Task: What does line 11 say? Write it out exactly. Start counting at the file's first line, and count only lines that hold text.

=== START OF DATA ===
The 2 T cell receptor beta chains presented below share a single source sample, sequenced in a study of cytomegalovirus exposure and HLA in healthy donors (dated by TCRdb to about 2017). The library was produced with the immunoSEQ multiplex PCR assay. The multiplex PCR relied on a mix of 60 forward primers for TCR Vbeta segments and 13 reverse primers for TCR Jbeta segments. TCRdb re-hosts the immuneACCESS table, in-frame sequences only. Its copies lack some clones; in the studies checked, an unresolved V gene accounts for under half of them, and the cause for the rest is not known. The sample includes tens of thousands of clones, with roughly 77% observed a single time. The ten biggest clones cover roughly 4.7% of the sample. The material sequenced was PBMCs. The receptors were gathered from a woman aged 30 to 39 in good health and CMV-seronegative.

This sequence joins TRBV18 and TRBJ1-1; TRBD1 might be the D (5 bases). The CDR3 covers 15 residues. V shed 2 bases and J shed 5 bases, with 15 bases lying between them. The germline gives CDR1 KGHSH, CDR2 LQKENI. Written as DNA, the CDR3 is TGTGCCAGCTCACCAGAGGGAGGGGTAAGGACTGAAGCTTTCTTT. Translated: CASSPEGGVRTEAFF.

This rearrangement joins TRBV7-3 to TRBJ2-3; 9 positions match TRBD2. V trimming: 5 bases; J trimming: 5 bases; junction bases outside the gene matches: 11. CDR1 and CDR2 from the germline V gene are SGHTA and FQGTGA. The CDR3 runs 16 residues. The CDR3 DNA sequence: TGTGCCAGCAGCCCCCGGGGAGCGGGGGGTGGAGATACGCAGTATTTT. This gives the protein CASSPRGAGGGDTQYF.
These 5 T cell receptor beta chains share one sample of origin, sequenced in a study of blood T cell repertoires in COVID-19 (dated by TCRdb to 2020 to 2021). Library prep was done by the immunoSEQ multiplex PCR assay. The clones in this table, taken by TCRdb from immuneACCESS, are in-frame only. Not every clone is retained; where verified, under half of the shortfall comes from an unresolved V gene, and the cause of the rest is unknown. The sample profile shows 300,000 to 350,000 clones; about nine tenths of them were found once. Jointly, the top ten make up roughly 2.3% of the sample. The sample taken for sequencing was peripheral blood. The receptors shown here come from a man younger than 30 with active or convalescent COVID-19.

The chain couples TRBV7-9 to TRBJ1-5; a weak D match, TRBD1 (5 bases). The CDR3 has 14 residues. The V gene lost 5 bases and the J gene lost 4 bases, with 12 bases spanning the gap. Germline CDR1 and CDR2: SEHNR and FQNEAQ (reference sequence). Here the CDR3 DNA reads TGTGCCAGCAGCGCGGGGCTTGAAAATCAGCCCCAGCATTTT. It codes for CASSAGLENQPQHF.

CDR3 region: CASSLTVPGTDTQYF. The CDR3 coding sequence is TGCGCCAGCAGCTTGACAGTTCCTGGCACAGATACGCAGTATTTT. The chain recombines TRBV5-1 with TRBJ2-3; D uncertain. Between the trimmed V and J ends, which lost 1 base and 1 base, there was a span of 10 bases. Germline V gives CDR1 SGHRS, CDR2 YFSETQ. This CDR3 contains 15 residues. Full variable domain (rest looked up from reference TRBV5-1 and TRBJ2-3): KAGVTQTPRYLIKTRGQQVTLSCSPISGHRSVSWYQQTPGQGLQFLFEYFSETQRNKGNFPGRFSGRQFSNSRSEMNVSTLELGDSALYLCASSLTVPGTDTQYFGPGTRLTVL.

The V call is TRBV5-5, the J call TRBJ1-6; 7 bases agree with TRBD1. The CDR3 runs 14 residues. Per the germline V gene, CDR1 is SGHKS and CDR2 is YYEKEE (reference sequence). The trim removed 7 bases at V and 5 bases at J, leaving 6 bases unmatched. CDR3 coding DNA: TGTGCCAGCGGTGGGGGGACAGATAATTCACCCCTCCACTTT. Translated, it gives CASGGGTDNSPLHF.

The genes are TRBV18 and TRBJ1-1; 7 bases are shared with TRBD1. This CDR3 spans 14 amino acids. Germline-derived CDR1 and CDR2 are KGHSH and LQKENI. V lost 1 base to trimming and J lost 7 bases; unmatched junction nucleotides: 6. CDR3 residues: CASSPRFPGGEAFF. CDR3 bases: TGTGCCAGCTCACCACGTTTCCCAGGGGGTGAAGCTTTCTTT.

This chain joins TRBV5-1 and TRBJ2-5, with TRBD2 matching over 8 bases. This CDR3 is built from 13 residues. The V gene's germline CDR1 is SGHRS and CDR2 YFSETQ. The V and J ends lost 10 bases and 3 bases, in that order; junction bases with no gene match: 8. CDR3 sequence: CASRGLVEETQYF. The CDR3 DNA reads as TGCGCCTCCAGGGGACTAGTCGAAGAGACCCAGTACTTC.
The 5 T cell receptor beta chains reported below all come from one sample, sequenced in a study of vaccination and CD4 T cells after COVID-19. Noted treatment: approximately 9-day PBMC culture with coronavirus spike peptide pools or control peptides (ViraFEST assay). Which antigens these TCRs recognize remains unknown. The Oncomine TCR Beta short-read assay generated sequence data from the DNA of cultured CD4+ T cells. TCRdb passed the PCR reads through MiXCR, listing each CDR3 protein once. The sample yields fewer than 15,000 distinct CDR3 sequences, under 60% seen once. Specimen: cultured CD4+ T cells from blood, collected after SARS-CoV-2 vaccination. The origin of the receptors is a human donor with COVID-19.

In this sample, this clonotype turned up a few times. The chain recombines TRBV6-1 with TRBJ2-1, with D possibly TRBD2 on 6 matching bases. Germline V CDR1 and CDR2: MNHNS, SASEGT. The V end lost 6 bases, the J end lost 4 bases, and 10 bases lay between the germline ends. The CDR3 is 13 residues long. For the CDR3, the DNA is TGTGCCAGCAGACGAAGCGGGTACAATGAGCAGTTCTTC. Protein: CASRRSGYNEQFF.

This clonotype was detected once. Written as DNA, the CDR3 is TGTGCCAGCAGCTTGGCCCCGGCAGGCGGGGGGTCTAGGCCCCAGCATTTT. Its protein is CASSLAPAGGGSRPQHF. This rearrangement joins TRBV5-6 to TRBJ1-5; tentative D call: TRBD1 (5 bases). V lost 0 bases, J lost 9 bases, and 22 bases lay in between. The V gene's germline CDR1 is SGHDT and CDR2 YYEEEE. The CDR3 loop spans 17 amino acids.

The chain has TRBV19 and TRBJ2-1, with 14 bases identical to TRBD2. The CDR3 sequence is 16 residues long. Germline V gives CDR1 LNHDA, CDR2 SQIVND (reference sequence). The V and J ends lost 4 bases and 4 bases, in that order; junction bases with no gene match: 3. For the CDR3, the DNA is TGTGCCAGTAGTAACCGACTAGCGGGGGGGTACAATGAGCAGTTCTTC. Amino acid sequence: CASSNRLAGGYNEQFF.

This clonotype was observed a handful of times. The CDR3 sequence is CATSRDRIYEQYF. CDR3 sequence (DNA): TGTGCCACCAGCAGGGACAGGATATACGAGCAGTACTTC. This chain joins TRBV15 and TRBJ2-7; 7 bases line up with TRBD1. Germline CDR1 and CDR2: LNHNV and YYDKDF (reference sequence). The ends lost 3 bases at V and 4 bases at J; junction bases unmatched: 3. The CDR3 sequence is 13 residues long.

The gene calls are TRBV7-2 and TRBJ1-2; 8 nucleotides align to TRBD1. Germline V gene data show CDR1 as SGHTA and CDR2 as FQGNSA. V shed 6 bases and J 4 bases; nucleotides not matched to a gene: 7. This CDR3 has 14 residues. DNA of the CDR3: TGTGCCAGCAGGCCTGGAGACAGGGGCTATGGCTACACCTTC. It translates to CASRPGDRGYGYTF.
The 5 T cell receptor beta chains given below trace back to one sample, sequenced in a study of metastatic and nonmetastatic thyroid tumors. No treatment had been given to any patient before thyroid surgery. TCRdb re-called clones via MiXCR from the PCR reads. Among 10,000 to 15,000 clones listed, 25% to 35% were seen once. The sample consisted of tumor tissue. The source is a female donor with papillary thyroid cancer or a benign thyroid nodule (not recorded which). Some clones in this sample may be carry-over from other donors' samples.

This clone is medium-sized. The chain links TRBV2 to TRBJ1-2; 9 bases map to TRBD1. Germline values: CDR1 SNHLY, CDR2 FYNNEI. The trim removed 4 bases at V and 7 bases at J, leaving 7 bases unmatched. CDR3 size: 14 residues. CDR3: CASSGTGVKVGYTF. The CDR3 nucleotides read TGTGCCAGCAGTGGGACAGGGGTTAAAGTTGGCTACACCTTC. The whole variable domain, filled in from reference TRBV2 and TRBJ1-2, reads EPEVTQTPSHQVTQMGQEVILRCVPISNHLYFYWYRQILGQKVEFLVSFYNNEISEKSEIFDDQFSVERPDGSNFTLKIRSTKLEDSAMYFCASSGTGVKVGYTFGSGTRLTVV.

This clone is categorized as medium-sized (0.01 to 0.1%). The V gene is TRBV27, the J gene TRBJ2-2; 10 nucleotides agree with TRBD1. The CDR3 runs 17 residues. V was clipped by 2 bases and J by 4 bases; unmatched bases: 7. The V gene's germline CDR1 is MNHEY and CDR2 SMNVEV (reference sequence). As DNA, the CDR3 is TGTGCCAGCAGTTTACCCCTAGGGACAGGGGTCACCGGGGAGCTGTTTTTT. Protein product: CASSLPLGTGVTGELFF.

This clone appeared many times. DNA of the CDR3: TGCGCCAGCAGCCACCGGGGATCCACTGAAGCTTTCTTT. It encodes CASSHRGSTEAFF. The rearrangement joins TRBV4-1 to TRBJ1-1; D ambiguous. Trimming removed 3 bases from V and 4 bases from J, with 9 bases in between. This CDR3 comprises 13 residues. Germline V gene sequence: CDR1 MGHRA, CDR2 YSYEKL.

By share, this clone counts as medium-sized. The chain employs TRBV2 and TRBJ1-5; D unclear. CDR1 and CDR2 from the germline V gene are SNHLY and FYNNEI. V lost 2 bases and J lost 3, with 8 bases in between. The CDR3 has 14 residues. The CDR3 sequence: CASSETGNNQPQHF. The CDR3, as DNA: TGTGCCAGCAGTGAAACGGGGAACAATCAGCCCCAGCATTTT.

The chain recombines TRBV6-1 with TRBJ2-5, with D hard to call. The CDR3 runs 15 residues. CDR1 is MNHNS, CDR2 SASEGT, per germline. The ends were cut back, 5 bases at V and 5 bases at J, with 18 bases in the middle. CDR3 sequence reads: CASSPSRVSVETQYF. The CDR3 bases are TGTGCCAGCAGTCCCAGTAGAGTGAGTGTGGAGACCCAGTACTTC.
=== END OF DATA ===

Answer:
In this sample, this clonotype turned up a few times. The chain recombines TRBV6-1 with TRBJ2-1, with D possibly TRBD2 on 6 matching bases. Germline V CDR1 and CDR2: MNHNS, SASEGT. The V end lost 6 bases, the J end lost 4 bases, and 10 bases lay between the germline ends. The CDR3 is 13 residues long. For the CDR3, the DNA is TGTGCCAGCAGACGAAGCGGGTACAATGAGCAGTTCTTC. Protein: CASRRSGYNEQFF.